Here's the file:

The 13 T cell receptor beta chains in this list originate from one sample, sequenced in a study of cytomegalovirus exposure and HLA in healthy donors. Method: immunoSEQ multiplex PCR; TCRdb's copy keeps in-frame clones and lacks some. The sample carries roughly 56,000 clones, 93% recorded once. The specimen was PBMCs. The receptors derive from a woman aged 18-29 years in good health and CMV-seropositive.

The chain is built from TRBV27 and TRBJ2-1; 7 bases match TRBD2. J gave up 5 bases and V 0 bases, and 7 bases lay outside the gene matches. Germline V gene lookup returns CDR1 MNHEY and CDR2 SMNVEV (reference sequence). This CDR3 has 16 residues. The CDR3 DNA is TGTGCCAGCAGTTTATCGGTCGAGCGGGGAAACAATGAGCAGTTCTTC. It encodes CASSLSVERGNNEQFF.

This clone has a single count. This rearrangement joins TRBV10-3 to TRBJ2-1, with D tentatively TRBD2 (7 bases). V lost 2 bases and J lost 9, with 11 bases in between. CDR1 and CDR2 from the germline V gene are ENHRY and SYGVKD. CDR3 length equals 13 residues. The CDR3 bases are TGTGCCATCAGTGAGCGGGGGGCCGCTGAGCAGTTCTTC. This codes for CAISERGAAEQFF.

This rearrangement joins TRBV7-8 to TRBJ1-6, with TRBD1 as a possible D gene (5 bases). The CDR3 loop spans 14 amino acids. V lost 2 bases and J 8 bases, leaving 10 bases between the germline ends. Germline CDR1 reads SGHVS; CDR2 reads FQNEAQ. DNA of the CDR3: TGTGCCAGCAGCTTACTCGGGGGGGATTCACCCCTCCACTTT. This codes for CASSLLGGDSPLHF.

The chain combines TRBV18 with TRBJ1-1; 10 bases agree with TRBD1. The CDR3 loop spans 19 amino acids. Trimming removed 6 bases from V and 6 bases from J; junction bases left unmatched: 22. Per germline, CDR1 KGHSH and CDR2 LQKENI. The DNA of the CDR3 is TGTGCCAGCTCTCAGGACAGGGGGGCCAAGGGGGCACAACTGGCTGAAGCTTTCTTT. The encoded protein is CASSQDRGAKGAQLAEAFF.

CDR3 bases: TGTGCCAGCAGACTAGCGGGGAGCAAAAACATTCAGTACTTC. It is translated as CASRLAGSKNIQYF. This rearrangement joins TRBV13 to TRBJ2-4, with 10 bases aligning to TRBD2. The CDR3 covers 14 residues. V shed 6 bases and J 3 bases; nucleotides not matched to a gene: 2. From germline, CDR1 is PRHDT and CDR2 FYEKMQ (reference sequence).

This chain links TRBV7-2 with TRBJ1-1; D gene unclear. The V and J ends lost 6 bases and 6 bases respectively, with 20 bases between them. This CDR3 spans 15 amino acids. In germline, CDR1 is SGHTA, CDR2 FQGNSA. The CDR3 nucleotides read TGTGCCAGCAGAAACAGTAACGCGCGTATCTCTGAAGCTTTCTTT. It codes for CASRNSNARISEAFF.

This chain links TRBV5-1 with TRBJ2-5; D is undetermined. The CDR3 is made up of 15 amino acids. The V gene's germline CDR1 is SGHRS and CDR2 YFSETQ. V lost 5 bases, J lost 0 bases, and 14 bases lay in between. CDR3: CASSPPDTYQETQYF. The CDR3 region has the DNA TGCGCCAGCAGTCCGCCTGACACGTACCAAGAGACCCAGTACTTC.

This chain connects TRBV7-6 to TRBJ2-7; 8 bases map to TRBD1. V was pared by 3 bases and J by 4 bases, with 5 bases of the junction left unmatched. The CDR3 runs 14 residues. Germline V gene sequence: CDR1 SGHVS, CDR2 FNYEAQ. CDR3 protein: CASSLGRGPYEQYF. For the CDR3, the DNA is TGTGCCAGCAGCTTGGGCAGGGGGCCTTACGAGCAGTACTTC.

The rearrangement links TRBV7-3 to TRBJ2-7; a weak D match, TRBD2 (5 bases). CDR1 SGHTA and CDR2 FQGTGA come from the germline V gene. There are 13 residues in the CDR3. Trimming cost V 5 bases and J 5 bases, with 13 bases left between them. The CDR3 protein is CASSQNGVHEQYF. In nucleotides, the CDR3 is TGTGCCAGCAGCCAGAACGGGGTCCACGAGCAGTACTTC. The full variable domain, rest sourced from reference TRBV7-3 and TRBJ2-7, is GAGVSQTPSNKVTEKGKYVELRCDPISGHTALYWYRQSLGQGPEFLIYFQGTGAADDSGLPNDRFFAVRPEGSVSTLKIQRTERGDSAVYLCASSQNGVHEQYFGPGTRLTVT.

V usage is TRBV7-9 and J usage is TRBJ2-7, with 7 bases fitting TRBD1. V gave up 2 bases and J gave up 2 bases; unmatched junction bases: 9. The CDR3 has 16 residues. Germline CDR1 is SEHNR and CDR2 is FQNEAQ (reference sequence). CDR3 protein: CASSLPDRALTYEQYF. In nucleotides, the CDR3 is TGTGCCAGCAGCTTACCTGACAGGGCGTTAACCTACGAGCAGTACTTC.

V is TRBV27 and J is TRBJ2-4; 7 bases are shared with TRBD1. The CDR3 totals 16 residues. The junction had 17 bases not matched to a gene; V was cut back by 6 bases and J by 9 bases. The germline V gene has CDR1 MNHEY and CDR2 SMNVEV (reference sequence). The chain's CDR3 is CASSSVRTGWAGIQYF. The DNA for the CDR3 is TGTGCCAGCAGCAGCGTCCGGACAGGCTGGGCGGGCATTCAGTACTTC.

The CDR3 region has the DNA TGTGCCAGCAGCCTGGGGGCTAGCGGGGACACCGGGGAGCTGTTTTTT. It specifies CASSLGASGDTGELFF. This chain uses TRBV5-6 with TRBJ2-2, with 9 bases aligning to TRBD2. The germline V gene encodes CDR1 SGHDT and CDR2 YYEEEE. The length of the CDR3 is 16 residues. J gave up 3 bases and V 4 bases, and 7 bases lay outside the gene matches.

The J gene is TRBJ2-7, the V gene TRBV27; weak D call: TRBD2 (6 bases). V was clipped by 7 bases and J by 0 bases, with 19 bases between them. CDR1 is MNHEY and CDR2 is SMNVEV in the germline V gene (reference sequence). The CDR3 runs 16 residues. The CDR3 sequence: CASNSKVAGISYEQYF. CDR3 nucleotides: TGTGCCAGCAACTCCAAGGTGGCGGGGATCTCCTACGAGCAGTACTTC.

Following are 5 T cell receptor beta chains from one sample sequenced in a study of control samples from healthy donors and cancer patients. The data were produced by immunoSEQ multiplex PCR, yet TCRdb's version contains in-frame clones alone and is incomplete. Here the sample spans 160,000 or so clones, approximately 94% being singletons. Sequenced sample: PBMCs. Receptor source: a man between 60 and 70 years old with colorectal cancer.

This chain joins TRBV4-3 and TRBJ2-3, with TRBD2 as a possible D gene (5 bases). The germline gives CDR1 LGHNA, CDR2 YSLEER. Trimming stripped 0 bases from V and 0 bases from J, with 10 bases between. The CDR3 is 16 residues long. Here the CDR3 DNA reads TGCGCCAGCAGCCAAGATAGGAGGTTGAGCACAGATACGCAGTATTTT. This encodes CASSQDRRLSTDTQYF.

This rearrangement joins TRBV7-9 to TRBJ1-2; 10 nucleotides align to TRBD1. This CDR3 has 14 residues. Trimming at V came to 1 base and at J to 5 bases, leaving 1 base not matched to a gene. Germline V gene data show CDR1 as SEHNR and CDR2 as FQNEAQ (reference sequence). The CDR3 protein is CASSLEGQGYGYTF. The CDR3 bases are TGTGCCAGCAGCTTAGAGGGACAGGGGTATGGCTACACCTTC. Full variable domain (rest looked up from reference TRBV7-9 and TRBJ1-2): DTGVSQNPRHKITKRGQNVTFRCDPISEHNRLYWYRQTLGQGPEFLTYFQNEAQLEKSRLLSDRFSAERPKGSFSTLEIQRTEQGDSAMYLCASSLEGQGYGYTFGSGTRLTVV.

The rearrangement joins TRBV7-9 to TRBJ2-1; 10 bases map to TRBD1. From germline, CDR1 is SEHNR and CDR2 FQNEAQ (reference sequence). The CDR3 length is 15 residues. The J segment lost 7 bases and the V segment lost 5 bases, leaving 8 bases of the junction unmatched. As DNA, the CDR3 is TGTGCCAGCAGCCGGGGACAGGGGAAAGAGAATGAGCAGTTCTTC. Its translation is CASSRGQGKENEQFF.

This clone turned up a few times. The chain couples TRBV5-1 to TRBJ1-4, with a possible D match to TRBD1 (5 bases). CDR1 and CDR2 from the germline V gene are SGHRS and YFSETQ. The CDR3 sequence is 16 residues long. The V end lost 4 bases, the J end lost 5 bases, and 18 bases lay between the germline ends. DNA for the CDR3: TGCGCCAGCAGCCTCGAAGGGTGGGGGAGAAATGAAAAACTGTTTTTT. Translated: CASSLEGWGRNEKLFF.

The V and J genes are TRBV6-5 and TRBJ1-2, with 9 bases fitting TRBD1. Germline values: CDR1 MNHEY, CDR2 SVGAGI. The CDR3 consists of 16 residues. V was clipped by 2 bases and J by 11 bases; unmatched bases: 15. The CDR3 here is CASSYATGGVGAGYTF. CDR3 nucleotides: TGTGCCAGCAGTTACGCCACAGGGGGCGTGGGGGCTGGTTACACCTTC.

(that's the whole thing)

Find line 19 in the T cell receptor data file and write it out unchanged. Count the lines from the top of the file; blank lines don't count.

This clone turned up a few times. The chain couples TRBV5-1 to TRBJ1-4, with a possible D match to TRBD1 (5 bases). CDR1 and CDR2 from the germline V gene are SGHRS and YFSETQ. The CDR3 sequence is 16 residues long. The V end lost 4 bases, the J end lost 5 bases, and 18 bases lay between the germline ends. DNA for the CDR3: TGCGCCAGCAGCCTCGAAGGGTGGGGGAGAAATGAAAAACTGTTTTTT. Translated: CASSLEGWGRNEKLFF.